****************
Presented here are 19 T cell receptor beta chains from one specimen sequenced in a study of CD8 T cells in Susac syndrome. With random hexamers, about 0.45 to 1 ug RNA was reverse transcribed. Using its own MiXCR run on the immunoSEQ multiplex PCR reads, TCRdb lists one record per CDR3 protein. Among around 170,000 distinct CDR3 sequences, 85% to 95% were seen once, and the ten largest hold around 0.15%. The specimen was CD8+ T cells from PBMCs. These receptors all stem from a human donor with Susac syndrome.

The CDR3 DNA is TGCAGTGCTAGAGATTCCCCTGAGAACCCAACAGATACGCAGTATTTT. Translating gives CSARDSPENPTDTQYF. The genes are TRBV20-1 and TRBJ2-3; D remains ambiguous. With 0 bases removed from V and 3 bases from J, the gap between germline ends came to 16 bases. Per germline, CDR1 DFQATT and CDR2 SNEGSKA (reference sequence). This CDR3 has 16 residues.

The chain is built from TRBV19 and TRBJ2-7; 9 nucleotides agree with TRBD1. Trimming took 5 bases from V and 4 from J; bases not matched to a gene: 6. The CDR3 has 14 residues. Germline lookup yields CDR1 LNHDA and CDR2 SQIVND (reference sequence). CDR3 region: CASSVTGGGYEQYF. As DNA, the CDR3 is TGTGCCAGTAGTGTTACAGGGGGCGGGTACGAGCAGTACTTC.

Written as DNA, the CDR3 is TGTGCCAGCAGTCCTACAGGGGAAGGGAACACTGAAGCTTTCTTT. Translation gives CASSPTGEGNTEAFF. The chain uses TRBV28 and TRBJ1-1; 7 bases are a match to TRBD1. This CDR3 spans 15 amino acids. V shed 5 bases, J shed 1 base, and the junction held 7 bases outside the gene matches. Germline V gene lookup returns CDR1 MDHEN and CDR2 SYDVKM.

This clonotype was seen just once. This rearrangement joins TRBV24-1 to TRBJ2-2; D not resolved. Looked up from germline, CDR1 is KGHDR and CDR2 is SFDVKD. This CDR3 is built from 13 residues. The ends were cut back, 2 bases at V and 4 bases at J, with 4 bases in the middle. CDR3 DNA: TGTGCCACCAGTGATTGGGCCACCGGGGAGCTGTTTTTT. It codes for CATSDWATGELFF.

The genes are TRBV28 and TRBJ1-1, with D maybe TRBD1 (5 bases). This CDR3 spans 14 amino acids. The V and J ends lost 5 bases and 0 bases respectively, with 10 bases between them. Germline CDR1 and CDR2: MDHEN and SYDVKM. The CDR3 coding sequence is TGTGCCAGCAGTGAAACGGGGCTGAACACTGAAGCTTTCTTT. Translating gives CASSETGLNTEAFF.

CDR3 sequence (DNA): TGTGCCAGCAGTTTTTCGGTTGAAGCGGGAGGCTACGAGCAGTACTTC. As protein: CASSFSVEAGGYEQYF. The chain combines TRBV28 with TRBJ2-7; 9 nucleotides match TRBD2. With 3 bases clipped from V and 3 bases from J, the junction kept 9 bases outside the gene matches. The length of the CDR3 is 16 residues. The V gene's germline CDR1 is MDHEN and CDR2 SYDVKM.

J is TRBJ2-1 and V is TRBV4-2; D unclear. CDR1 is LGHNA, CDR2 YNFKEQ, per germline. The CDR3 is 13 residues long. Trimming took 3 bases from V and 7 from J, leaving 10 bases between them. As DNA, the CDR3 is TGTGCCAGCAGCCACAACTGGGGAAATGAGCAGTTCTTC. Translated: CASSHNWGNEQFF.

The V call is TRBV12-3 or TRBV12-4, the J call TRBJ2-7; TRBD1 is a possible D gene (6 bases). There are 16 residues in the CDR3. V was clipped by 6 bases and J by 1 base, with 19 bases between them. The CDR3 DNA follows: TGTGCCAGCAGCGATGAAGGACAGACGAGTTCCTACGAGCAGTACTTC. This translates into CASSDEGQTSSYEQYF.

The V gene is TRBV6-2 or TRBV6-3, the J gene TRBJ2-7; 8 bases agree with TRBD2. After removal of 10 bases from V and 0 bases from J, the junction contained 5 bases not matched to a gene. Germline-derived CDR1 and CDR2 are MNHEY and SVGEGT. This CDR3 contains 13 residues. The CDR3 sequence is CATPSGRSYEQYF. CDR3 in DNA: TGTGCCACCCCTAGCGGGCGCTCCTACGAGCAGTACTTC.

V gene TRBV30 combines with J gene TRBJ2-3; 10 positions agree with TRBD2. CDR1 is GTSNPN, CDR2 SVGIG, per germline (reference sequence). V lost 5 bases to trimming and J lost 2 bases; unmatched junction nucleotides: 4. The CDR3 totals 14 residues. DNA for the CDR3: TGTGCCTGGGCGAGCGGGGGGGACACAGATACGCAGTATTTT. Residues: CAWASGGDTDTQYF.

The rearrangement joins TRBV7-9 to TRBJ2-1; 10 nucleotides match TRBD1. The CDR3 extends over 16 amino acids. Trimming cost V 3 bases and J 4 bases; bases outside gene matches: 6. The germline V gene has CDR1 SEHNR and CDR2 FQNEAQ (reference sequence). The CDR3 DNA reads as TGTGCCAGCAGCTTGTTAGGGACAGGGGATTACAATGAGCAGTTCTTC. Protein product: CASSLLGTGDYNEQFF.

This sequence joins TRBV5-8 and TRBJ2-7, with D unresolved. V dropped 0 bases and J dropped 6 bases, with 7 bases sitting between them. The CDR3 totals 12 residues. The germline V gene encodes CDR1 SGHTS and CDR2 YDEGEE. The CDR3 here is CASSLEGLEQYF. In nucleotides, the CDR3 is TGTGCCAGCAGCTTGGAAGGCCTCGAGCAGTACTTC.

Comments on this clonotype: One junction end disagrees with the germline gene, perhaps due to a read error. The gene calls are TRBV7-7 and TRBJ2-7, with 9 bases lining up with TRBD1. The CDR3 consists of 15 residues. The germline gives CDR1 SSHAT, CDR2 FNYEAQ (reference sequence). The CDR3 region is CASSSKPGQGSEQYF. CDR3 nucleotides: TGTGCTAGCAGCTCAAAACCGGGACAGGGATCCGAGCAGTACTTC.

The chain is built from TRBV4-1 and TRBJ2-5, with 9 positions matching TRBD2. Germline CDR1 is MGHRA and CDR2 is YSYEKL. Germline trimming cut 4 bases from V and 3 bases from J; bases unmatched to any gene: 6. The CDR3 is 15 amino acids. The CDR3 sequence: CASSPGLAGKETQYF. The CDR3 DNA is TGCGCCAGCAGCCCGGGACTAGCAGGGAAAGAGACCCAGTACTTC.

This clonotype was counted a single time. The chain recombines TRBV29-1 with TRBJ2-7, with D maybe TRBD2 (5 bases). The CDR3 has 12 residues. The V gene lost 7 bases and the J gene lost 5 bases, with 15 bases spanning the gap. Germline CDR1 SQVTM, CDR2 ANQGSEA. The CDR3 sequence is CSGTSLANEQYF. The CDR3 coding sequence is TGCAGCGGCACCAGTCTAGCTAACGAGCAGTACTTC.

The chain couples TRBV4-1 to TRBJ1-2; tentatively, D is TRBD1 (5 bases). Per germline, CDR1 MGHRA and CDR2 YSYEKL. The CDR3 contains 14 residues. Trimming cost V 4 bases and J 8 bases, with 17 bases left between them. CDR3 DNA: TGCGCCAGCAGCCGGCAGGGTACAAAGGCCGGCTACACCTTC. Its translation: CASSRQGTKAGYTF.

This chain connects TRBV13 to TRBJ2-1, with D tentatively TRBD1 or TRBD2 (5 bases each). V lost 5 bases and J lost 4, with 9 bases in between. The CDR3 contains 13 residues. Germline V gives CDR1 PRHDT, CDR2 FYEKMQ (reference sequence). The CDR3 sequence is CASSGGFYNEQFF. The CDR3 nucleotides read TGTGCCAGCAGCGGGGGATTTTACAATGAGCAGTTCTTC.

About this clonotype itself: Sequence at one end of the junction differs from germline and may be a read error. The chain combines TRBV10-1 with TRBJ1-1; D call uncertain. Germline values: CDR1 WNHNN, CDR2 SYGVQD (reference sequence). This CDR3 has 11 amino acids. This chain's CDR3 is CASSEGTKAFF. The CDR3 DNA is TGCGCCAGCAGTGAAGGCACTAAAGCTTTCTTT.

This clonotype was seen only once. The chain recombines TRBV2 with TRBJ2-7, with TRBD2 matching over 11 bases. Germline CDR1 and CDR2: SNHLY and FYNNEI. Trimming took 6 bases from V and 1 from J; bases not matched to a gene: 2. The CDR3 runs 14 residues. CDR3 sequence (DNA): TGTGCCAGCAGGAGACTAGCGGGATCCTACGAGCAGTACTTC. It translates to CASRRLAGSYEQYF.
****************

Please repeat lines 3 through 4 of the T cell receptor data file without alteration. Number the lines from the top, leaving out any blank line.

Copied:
The chain is built from TRBV19 and TRBJ2-7; 9 nucleotides agree with TRBD1. Trimming took 5 bases from V and 4 from J; bases not matched to a gene: 6. The CDR3 has 14 residues. Germline lookup yields CDR1 LNHDA and CDR2 SQIVND (reference sequence). CDR3 region: CASSVTGGGYEQYF. As DNA, the CDR3 is TGTGCCAGTAGTGTTACAGGGGGCGGGTACGAGCAGTACTTC.

Written as DNA, the CDR3 is TGTGCCAGCAGTCCTACAGGGGAAGGGAACACTGAAGCTTTCTTT. Translation gives CASSPTGEGNTEAFF. The chain uses TRBV28 and TRBJ1-1; 7 bases are a match to TRBD1. This CDR3 spans 15 amino acids. V shed 5 bases, J shed 1 base, and the junction held 7 bases outside the gene matches. Germline V gene lookup returns CDR1 MDHEN and CDR2 SYDVKM.